I find that prose requires a steadier diet of uninterrupted time… The FCA grant will be especially helpful on that front, assisting me in getting time off from teaching… I deposited the $25,000 in the bank with the aim of combining it with sabbatical credits and a grant or grants from elsewhere to take a significant leave from teaching.
- Nathaniel Mackey, January 14, 2008
I write primarily in an open, serial mode, whether in verse or in prose. Over the course of years my writing has come to be concentrated in three ongoing works: the serial poem Song of the Andoumboulou, the serial poem "Mu," and a series of epistolary novels collectively titled From a Broken Bottle Traces of Perfume Still Emanate. Seriality and ongoingness offer a break from assumptions of a bounded, self-sufficient work, accenting the fact that pieces are in fact pieces and thus dependent on one another, porous to one another, insisting on provisionality and evolving relations among parts. Pieces within a series lean on each other and the series themselves lean on each other, so that Song of the Andoumboulou and "Mu" relate to and resonate with one another while doing so with From a Broken Bottle as well. I approach my writing as "of a piece" in more senses than one, admittedly fractional but wanting to imply—all the more wanting to imply—the proverbial whole the parts fail to add up to.
- December 2006
Nathaniel Mackey is a poet, novelist, editor, and critic. His work often explores how language can be infused and informed by music, especially jazz. His writing tries to cultivate the music of language, in sounds, meaning, and implication.
Prior to receiving his 2007 Grants to Artists award, Mackey had authored the chapbooks of poetry Four for Trane (1978), Septet for the End of Time (1983), Outlantish (1992), Song of the Andoumboulou: 18-20 (1994), and Four for Glenn (2002); and the books of poetry Eroding Witness (1985), School of Udhra (1993), Whatsaid Serif (1998), and Splay Anthem (2006). He coedited, with Art Lange, the anthology Moment's Notice: Jazz in Poetry and Prose (1993). Mackey is also the author of two books of criticism, Discrepant Engagement: Dissonance, Cross-Culturality, and Experimental Writing (1993; paper edition 2000) and Paracritical Hinge: Essays, Talks, Notes, Interviews (2005).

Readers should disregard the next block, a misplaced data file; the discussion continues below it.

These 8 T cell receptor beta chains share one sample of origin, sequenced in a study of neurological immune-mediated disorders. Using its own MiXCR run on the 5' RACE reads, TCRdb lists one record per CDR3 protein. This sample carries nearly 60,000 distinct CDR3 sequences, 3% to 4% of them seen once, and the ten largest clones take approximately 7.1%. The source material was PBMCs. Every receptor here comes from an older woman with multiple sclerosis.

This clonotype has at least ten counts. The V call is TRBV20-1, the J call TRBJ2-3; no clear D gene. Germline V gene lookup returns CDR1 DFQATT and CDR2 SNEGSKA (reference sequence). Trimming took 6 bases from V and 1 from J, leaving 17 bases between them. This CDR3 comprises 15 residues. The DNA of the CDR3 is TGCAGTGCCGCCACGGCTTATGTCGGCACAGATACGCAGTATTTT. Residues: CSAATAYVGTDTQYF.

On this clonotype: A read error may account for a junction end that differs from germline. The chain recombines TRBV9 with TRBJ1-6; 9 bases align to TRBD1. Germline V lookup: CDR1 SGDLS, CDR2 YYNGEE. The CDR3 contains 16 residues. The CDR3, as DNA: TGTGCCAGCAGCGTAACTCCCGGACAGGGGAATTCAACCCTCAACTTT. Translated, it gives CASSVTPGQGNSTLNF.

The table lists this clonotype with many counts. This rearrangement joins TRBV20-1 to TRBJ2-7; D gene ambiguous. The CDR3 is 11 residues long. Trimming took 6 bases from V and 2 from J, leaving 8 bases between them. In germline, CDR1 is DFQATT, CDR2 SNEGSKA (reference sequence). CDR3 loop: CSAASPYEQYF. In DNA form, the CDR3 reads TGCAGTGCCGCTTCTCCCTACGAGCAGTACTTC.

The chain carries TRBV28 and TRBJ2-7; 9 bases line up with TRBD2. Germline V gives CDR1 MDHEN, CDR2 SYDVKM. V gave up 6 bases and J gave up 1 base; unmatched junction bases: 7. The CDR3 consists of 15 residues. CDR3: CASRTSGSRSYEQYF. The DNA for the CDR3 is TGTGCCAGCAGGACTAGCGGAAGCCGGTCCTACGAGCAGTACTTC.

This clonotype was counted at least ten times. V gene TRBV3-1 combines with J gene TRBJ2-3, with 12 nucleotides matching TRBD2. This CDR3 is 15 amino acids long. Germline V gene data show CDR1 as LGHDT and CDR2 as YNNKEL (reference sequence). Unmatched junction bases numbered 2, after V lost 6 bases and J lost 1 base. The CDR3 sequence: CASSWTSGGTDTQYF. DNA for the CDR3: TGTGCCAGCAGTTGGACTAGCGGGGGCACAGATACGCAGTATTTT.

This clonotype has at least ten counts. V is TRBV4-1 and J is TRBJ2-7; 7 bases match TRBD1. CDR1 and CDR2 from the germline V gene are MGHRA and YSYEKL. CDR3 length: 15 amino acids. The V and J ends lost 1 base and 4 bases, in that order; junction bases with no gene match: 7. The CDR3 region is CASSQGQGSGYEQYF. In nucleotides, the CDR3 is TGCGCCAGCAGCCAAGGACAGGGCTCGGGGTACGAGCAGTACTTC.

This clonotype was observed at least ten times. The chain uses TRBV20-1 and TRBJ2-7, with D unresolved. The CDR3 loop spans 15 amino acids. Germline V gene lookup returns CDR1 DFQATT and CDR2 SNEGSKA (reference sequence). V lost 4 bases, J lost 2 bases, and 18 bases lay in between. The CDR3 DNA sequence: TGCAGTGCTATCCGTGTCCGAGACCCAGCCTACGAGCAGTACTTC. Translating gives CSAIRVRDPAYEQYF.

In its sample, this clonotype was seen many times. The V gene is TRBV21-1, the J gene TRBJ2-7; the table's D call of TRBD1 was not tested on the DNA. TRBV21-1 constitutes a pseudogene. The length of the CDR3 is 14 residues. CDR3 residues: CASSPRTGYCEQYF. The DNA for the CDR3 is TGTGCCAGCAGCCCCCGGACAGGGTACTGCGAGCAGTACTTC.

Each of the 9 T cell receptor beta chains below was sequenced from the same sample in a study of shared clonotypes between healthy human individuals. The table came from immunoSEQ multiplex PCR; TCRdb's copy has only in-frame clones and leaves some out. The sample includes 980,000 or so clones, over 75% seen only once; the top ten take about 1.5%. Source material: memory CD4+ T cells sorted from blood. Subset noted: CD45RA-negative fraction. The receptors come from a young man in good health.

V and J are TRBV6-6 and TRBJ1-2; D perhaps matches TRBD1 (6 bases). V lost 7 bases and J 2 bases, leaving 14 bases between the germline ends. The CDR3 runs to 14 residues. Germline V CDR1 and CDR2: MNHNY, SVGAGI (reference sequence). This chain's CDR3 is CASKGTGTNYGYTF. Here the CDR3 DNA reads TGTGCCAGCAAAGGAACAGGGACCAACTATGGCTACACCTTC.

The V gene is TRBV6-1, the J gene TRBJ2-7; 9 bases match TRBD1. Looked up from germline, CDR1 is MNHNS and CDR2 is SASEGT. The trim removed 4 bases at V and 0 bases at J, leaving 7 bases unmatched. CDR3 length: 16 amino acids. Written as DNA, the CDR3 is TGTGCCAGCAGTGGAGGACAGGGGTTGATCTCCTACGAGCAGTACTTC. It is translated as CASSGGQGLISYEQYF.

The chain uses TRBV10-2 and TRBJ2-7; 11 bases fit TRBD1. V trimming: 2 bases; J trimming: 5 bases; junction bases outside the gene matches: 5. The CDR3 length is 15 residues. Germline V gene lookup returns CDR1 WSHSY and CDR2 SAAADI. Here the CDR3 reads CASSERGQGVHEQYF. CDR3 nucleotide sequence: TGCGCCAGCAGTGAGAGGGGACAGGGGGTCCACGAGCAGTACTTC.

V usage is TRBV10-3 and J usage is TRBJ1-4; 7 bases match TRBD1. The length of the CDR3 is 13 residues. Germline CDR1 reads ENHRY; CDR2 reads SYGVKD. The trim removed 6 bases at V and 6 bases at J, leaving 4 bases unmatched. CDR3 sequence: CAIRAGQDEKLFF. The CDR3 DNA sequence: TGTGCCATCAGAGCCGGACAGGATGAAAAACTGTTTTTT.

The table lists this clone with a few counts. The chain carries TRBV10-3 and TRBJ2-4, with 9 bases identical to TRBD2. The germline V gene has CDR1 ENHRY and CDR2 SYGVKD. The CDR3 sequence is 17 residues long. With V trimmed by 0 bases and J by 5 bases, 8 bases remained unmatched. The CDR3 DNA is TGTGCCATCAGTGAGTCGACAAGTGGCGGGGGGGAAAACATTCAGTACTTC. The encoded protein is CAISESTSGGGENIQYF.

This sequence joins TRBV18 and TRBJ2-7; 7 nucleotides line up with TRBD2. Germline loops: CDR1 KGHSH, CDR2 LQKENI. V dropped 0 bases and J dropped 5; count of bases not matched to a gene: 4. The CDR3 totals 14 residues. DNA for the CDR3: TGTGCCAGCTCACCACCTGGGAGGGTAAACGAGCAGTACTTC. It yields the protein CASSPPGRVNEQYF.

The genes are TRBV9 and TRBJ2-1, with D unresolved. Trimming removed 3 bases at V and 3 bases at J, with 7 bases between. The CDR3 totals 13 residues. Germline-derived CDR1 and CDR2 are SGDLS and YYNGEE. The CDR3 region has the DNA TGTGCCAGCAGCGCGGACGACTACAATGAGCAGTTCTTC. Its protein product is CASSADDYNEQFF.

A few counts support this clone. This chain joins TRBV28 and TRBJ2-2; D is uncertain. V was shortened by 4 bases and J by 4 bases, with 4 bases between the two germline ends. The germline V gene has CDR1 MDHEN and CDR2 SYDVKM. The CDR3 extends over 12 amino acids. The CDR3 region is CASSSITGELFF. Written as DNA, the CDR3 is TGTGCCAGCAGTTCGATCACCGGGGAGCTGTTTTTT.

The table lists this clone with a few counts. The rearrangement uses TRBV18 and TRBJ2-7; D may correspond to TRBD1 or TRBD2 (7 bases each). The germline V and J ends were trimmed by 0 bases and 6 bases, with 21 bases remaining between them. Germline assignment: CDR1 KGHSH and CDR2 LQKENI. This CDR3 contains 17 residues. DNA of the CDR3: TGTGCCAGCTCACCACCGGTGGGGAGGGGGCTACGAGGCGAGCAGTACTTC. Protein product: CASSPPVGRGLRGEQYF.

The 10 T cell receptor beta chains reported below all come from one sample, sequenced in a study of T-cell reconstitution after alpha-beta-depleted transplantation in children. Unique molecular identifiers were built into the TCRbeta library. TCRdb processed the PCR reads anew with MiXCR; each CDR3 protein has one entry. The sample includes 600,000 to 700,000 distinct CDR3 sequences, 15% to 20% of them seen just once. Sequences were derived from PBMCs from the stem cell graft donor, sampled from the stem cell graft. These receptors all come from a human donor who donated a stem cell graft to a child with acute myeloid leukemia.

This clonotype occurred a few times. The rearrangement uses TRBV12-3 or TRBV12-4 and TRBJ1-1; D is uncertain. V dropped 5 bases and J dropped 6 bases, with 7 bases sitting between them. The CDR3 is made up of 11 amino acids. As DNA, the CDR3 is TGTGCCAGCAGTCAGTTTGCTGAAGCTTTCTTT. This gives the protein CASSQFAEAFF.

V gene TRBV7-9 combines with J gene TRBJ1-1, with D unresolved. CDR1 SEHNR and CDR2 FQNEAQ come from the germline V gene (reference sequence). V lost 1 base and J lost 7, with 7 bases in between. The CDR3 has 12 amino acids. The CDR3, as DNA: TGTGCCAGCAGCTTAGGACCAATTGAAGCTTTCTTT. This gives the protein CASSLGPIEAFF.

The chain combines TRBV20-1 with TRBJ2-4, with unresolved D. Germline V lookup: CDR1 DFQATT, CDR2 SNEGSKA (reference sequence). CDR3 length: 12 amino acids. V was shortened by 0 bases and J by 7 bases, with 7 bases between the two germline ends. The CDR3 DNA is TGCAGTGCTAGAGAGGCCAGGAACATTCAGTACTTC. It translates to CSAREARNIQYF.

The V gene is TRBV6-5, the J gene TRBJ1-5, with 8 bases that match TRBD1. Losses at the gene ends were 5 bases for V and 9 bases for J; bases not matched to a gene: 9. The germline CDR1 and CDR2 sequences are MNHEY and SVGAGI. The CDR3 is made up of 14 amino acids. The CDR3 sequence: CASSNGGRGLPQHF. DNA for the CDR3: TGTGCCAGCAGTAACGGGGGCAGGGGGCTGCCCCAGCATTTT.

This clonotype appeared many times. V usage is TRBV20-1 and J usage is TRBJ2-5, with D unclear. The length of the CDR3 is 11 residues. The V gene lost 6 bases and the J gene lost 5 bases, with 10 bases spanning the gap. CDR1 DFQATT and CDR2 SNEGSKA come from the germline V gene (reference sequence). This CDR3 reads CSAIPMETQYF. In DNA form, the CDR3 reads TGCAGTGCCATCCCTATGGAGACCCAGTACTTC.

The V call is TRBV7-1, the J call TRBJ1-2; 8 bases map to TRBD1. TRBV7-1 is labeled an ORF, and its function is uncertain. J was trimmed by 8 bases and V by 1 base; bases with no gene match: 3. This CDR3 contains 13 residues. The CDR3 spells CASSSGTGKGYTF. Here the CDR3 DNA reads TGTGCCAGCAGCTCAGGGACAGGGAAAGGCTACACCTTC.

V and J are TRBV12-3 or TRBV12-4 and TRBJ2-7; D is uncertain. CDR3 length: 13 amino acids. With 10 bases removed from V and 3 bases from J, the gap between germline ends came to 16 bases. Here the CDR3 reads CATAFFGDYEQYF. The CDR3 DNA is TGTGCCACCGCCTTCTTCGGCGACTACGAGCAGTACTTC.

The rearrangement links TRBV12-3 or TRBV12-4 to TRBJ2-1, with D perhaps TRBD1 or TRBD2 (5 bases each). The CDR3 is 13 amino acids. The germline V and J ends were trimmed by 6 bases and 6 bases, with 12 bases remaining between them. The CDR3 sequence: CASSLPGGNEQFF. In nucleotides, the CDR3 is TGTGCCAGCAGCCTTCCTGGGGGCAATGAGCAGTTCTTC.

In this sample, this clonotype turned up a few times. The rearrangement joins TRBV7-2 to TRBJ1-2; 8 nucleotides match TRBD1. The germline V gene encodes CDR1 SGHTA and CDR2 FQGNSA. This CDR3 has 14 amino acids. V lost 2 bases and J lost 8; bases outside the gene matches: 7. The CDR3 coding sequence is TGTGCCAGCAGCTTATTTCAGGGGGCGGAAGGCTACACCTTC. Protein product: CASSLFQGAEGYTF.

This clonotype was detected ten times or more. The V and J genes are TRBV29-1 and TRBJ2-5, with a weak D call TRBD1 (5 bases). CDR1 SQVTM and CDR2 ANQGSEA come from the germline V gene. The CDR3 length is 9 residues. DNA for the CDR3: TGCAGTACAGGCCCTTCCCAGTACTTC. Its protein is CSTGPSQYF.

Mackey's 2007 FCA grant allowed him to work on writing Bass Cathedral (2008), volume four of his fiction series From a Broken Bottle Traces of Perfume Still Emanate, and Nod House (2011). He has subsequently released the chapbooks of poetry Anuncio's Last Love Song (2013) and Outer Pradesh (2014).
Since receiving his 2007 Grants to Artists award, Mackey has been recognized with the Stephen Henderson Award from the African American Literature and Culture Society (2008), a John Simon Guggenheim Memorial Foundation Fellowship (2010), and the Ruth Lilly Poetry Prize from the Poetry Foundation (2014). Mackey's awards and honors prior to his 2007 FCA grant include the selection of Eroding Witness (1985) for publication in the National Poetry Series, a Whiting Writer's Award (1993), election to the Board of Chancellors of the Academy of American Poets (2001), the National Book Award in poetry for Splay Anthem (2006), and the Roy Harvey Pearce/Archive for New Poetry Prize in (2007).
He received a B.A. from Princeton University and a Ph.D. from Stanford University. Mackey is the Reynolds Price Professor of English at Duke University. He has previously taught at the University of Wisconsin, Madison, the University of Southern California, and the University of California, Santa Cruz. He is editor of the literary magazine Hambone.